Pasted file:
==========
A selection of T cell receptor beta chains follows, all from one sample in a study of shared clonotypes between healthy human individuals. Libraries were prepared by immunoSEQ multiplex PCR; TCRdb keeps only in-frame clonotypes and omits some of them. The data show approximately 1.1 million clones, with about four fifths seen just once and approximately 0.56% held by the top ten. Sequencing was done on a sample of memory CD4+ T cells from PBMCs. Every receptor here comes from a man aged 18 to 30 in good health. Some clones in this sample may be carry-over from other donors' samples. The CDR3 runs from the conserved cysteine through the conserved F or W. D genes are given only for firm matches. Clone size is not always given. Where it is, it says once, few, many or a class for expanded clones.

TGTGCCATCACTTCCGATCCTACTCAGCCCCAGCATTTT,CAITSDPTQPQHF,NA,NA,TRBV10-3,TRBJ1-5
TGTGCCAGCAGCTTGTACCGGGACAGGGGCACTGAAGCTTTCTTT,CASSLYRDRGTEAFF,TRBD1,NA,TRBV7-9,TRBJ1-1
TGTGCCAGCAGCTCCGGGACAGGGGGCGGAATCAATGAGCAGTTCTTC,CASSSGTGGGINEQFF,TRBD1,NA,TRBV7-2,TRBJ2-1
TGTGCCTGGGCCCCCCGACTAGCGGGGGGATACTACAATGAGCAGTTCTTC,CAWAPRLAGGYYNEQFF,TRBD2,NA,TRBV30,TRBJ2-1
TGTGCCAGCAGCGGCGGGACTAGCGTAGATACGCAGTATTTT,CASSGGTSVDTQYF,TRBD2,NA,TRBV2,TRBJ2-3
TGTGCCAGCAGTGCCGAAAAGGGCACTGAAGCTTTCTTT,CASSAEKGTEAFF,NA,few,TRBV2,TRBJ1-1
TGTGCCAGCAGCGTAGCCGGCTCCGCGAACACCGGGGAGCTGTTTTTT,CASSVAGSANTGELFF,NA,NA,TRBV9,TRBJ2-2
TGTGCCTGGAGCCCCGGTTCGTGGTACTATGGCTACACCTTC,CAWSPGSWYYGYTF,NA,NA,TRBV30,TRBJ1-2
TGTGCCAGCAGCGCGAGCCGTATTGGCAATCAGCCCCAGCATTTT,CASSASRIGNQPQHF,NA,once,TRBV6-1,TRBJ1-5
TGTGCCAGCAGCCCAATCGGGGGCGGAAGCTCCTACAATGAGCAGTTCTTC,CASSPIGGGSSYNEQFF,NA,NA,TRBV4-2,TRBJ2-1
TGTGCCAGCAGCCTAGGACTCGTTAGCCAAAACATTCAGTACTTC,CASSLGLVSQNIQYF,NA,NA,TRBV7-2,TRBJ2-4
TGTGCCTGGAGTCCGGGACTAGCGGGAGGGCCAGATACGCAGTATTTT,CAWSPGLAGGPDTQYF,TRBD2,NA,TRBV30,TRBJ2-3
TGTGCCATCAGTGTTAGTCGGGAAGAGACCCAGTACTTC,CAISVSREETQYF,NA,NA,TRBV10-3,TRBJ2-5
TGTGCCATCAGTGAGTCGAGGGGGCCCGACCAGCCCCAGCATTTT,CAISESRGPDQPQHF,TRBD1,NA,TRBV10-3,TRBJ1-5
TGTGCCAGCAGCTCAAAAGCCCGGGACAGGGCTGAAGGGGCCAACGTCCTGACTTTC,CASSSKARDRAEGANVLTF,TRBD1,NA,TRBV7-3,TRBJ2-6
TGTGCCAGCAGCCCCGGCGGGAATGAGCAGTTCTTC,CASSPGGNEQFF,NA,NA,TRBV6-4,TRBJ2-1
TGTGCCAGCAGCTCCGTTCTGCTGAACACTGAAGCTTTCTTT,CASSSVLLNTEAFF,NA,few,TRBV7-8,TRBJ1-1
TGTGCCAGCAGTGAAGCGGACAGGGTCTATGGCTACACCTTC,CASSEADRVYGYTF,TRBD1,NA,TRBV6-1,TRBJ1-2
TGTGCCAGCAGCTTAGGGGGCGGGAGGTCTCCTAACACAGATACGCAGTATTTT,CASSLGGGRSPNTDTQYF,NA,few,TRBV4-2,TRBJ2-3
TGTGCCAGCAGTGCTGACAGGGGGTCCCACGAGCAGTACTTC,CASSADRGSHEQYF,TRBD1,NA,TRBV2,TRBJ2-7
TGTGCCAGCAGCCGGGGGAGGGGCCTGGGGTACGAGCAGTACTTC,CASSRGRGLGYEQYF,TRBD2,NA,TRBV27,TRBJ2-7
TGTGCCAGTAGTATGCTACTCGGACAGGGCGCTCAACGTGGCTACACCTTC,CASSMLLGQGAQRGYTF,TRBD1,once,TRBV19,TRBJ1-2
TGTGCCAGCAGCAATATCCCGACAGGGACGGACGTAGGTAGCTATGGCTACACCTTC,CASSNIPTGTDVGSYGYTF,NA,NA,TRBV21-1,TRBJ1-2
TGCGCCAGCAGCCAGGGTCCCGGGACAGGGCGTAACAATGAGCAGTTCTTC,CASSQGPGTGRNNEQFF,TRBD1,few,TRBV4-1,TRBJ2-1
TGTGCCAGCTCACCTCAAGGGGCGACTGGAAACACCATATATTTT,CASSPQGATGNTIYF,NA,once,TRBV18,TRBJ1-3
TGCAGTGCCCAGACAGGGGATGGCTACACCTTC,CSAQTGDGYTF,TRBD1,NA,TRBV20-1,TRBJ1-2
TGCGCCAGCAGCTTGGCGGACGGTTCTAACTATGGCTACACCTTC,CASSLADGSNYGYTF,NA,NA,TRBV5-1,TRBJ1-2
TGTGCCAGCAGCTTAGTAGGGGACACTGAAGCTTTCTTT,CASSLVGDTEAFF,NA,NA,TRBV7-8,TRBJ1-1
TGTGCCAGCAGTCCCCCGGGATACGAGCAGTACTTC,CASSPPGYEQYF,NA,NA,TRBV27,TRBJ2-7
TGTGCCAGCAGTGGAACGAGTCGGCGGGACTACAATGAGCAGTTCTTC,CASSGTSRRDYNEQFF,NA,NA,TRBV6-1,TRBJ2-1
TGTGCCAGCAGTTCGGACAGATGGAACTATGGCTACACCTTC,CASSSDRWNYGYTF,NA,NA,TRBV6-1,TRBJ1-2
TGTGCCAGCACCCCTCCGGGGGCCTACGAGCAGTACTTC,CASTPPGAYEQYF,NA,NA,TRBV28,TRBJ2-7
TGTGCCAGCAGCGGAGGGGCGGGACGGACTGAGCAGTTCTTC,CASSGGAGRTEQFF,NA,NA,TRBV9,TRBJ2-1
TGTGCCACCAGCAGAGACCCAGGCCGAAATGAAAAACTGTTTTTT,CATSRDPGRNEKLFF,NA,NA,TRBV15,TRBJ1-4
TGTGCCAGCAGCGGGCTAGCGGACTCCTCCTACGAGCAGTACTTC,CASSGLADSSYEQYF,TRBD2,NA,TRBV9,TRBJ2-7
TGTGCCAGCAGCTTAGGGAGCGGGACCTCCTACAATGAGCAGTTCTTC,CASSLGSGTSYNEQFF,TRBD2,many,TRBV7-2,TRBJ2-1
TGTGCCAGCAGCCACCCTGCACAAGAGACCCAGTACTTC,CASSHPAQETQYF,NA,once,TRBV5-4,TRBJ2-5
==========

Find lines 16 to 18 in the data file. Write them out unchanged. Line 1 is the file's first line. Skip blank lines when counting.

TGTGCCAGCAGCTCAAAAGCCCGGGACAGGGCTGAAGGGGCCAACGTCCTGACTTTC,CASSSKARDRAEGANVLTF,TRBD1,NA,TRBV7-3,TRBJ2-6
TGTGCCAGCAGCCCCGGCGGGAATGAGCAGTTCTTC,CASSPGGNEQFF,NA,NA,TRBV6-4,TRBJ2-1
TGTGCCAGCAGCTCCGTTCTGCTGAACACTGAAGCTTTCTTT,CASSSVLLNTEAFF,NA,few,TRBV7-8,TRBJ1-1